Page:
Friday, 14 July 2017

What I've Learned While Planning A Wedding (So Far)

Pete and I have now been engaged for a little over six months. Because I'm an incurable keeno, the vast majority of our wedding planning is now done - in fact, most of it was done within two months of getting engaged. The ceremony is booked, the venue is agreed, the food is decided on, the photographer is secured, and the dress - the beautiful dress, that I had no intention of buying so soon but found by sheer chance - is shrouded in an expensive-looking garment bag and tucked safely into the back of my wardrobe.

And I've learned a lot. Too much, in fact. I thought I was prepared for wedding planning. I was wrong. So, without further ado, just a few of the things I've learned while planning a wedding (so far)...



1. You know more people than you think you do.

"I only want a small wedding," I said, on numerous occasions, both before and after we got engaged. Of course, prior to actually sitting down and hammering out a rough guest list, I had never counted up the number of people we actually know. Turns out, it's a lot. Aunts, uncles, cousins, school friends, uni friends, work friends, family friends...before I knew it I had filled my mental '40 person guest list' (and then some) all by myself and poor Pete was going to be flying solo. Not ideal. 

So, we re-evaluated. The guest list grew. Then it grew again. We're currently hovering somewhere around the 90 mark. Yes, really.



2. All those people you know...they've all got an opinion. And they're probably not afraid to share it.

This is something I was actually prepared for, to a certain degree. I knew some of our decisions would be controversial. We've chosen not to invite children, for example, which went down like a sack of excrement with some family members - and boy did they make sure I knew it!

What I wasn't prepared for, was the passing of comment on every.single.detail. Don't get me wrong, quite often those comments have been 'OMG that sounds amazing', but there's also been plenty of 'you can't do that', 'you can't not have this', 'what do you mean, there won't be a (insert random wedding related object/tradition here)'. The worst offender for this, by far has been my mother. I didn't realise quite how traditional she is until I started planning a wedding and she was horrified by the idea of anything that wasn't a church ceremony followed by a Rolls Royce ride to a fancy hotel for a three course sit-down meal. Don't get me wrong, if that's your wedding dream then fantastic - you do you. But it wasn't what we had imagined for our day, so poor old Mumma Jones has had to settle for one of out three. (I'm pretty sure she'll survive.)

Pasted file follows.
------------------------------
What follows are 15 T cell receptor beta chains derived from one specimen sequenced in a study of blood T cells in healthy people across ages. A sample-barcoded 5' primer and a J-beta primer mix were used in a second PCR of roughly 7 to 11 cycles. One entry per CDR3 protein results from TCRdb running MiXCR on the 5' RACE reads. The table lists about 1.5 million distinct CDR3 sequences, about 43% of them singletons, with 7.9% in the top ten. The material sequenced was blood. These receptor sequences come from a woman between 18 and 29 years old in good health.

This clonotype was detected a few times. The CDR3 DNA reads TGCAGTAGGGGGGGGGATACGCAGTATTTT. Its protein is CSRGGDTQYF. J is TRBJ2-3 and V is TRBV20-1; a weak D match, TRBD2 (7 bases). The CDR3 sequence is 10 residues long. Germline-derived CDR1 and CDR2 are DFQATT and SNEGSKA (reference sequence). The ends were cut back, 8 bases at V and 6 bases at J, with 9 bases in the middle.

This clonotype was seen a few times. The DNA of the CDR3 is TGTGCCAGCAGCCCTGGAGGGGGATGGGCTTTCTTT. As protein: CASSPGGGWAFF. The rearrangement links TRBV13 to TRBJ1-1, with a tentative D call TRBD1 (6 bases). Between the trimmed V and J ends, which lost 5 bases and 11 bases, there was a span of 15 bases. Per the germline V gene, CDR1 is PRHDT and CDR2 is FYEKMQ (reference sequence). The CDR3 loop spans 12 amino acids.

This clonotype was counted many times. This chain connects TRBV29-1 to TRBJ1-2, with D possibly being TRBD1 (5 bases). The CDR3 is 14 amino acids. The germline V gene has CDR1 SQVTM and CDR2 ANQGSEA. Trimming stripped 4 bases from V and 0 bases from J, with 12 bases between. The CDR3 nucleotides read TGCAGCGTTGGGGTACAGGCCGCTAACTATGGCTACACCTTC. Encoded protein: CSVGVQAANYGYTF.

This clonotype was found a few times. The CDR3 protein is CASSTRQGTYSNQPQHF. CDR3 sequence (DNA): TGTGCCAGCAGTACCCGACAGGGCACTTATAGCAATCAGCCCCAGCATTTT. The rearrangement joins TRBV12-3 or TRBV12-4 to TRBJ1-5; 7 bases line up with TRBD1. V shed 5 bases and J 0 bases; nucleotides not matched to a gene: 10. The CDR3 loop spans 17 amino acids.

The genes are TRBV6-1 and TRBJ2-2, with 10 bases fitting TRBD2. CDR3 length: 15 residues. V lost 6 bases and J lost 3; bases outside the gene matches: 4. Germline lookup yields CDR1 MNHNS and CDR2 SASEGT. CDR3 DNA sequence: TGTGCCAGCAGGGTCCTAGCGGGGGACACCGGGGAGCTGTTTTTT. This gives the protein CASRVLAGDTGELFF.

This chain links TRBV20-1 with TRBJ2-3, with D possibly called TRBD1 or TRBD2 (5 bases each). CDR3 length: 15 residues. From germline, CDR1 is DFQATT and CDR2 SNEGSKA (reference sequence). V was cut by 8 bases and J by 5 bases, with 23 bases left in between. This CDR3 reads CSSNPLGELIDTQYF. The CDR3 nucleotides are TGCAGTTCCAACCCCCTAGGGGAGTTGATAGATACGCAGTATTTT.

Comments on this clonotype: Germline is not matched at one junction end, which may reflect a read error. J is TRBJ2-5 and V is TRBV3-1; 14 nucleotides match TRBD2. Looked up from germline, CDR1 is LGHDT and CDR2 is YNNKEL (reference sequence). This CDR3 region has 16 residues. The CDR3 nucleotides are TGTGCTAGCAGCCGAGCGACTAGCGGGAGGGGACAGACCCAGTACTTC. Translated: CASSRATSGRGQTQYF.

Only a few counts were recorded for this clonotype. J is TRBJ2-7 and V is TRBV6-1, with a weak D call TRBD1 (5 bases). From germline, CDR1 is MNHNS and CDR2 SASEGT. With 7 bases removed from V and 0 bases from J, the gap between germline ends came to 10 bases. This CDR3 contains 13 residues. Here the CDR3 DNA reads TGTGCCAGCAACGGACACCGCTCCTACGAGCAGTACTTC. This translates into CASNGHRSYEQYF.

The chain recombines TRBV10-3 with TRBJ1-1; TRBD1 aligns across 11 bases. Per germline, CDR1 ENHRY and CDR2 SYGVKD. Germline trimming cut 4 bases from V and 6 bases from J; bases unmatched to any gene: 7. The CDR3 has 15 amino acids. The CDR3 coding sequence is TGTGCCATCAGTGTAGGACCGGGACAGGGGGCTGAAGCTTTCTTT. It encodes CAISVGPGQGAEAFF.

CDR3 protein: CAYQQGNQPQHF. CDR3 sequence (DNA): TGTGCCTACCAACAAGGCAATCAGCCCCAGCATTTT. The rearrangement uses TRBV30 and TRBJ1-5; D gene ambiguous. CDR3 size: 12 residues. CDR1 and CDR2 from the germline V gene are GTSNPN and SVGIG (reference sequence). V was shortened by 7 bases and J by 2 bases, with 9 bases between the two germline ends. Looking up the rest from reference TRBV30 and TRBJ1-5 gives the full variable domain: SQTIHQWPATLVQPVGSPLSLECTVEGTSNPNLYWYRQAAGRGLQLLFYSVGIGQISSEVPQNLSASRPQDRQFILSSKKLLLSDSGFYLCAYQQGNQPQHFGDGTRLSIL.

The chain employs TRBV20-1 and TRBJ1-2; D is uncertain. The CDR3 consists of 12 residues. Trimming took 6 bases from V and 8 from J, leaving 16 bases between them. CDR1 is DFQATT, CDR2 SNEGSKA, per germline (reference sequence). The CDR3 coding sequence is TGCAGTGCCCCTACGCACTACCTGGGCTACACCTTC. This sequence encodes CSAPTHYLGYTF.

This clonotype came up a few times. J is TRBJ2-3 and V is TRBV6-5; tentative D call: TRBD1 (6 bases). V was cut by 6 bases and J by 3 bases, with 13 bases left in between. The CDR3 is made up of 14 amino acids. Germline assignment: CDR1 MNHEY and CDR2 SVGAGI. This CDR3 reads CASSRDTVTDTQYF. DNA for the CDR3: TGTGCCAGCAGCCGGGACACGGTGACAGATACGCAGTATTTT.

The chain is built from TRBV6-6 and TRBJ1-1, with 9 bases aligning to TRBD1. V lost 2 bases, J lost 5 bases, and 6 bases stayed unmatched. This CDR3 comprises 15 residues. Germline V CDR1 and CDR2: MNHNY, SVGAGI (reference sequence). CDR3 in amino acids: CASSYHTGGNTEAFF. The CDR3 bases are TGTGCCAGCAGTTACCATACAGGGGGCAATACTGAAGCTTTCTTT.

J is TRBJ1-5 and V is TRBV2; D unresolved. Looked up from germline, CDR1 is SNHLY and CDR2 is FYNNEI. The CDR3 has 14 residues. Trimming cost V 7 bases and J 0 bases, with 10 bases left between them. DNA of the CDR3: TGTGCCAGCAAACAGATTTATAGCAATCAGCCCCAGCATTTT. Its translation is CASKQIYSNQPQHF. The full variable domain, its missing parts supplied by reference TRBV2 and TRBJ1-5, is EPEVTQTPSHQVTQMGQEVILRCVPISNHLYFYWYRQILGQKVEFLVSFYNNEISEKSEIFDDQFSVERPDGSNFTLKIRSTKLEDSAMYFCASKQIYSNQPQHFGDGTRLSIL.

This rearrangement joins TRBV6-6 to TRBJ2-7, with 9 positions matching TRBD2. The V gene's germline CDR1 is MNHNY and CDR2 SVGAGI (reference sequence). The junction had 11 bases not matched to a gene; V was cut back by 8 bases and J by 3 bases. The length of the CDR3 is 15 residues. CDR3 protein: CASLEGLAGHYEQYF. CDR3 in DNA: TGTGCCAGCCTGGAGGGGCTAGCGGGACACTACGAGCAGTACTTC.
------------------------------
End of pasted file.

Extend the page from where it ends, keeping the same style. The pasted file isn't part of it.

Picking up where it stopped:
3. Money loses all meaning.

Before we started wedding planning, I would deliberate endlessly over spending pretty much any money at all. Unless it was on food, obviously. Or the dog. £16 for a t-shirt!? Bit steep. £120 for new tyres!???! Do I really need them?

Then I started planning a wedding, and gradually my sense of what 'a lot' of money is was eroded. Completely. It no longer exists. Once upon a time I couldn't even begin to imagine spending more than £500 on anything other than a house or a car. These days, I find myself looking at £600 cakes on Pinterest and thinking 'well, that's not too bad...'.



4. There's more than meets the eye. Much more.

I realise now how naive I was before we got engaged. I would always (secretly) roll my eyes at those brides losing their minds over table plans and canapes and complaining that there was just.so.much.to.do. I mean seriously...how hard can it be to plan a party?